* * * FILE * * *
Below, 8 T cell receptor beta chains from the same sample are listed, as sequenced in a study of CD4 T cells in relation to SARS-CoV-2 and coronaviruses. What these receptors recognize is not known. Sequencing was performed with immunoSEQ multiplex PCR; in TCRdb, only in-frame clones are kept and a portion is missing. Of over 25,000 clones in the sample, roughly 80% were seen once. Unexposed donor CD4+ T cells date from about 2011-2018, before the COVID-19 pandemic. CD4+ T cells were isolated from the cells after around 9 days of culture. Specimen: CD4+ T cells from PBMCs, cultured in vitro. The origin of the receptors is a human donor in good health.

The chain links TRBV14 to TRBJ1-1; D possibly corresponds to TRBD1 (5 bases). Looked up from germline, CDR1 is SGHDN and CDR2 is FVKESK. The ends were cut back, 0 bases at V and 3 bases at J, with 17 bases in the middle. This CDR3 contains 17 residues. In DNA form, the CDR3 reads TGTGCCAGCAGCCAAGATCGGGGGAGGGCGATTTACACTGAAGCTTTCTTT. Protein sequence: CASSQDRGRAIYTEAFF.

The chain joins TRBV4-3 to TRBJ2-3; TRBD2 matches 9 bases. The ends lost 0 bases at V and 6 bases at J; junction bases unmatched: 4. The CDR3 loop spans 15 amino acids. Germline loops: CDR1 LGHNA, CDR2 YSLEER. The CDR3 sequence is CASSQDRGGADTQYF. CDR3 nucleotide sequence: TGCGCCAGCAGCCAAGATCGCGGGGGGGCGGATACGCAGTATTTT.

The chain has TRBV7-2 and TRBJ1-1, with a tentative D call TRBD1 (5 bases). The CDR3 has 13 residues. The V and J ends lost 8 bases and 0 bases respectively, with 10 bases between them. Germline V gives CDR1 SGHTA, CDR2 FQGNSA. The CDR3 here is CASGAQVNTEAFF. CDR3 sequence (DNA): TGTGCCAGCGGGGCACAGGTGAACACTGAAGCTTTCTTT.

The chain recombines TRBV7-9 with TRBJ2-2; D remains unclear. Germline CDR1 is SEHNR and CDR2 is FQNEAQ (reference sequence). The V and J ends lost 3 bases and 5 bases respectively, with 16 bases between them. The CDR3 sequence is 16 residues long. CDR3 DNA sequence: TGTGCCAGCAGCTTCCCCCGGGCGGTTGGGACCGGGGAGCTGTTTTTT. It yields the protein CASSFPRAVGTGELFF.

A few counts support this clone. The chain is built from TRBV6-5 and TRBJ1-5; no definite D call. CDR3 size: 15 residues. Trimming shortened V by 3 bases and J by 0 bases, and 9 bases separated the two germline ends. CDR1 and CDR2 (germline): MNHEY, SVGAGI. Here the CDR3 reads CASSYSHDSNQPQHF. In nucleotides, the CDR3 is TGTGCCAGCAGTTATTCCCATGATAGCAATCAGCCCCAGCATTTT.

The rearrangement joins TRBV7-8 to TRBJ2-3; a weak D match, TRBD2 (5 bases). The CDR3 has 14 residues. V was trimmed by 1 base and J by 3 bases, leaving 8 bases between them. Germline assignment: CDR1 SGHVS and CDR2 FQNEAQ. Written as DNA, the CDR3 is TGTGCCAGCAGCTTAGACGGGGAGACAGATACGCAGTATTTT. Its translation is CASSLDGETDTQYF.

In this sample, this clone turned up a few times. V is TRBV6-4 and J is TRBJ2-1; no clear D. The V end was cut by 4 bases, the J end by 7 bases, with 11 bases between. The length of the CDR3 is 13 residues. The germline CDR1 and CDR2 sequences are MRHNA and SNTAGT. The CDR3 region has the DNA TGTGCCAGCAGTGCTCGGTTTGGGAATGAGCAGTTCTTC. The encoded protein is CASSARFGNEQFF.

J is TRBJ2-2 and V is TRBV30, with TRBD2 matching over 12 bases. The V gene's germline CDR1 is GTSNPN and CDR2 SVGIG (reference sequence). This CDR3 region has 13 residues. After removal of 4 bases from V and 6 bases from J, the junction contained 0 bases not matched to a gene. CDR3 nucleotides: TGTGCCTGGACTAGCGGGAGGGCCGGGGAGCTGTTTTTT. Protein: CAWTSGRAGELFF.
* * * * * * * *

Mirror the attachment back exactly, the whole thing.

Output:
Below, 8 T cell receptor beta chains from the same sample are listed, as sequenced in a study of CD4 T cells in relation to SARS-CoV-2 and coronaviruses. What these receptors recognize is not known. Sequencing was performed with immunoSEQ multiplex PCR; in TCRdb, only in-frame clones are kept and a portion is missing. Of over 25,000 clones in the sample, roughly 80% were seen once. Unexposed donor CD4+ T cells date from about 2011-2018, before the COVID-19 pandemic. CD4+ T cells were isolated from the cells after around 9 days of culture. Specimen: CD4+ T cells from PBMCs, cultured in vitro. The origin of the receptors is a human donor in good health.

The chain links TRBV14 to TRBJ1-1; D possibly corresponds to TRBD1 (5 bases). Looked up from germline, CDR1 is SGHDN and CDR2 is FVKESK. The ends were cut back, 0 bases at V and 3 bases at J, with 17 bases in the middle. This CDR3 contains 17 residues. In DNA form, the CDR3 reads TGTGCCAGCAGCCAAGATCGGGGGAGGGCGATTTACACTGAAGCTTTCTTT. Protein sequence: CASSQDRGRAIYTEAFF.

The chain joins TRBV4-3 to TRBJ2-3; TRBD2 matches 9 bases. The ends lost 0 bases at V and 6 bases at J; junction bases unmatched: 4. The CDR3 loop spans 15 amino acids. Germline loops: CDR1 LGHNA, CDR2 YSLEER. The CDR3 sequence is CASSQDRGGADTQYF. CDR3 nucleotide sequence: TGCGCCAGCAGCCAAGATCGCGGGGGGGCGGATACGCAGTATTTT.

The chain has TRBV7-2 and TRBJ1-1, with a tentative D call TRBD1 (5 bases). The CDR3 has 13 residues. The V and J ends lost 8 bases and 0 bases respectively, with 10 bases between them. Germline V gives CDR1 SGHTA, CDR2 FQGNSA. The CDR3 here is CASGAQVNTEAFF. CDR3 sequence (DNA): TGTGCCAGCGGGGCACAGGTGAACACTGAAGCTTTCTTT.

The chain recombines TRBV7-9 with TRBJ2-2; D remains unclear. Germline CDR1 is SEHNR and CDR2 is FQNEAQ (reference sequence). The V and J ends lost 3 bases and 5 bases respectively, with 16 bases between them. The CDR3 sequence is 16 residues long. CDR3 DNA sequence: TGTGCCAGCAGCTTCCCCCGGGCGGTTGGGACCGGGGAGCTGTTTTTT. It yields the protein CASSFPRAVGTGELFF.

A few counts support this clone. The chain is built from TRBV6-5 and TRBJ1-5; no definite D call. CDR3 size: 15 residues. Trimming shortened V by 3 bases and J by 0 bases, and 9 bases separated the two germline ends. CDR1 and CDR2 (germline): MNHEY, SVGAGI. Here the CDR3 reads CASSYSHDSNQPQHF. In nucleotides, the CDR3 is TGTGCCAGCAGTTATTCCCATGATAGCAATCAGCCCCAGCATTTT.

The rearrangement joins TRBV7-8 to TRBJ2-3; a weak D match, TRBD2 (5 bases). The CDR3 has 14 residues. V was trimmed by 1 base and J by 3 bases, leaving 8 bases between them. Germline assignment: CDR1 SGHVS and CDR2 FQNEAQ. Written as DNA, the CDR3 is TGTGCCAGCAGCTTAGACGGGGAGACAGATACGCAGTATTTT. Its translation is CASSLDGETDTQYF.

In this sample, this clone turned up a few times. V is TRBV6-4 and J is TRBJ2-1; no clear D. The V end was cut by 4 bases, the J end by 7 bases, with 11 bases between. The length of the CDR3 is 13 residues. The germline CDR1 and CDR2 sequences are MRHNA and SNTAGT. The CDR3 region has the DNA TGTGCCAGCAGTGCTCGGTTTGGGAATGAGCAGTTCTTC. The encoded protein is CASSARFGNEQFF.

J is TRBJ2-2 and V is TRBV30, with TRBD2 matching over 12 bases. The V gene's germline CDR1 is GTSNPN and CDR2 SVGIG (reference sequence). This CDR3 region has 13 residues. After removal of 4 bases from V and 6 bases from J, the junction contained 0 bases not matched to a gene. CDR3 nucleotides: TGTGCCTGGACTAGCGGGAGGGCCGGGGAGCTGTTTTTT. Protein: CAWTSGRAGELFF.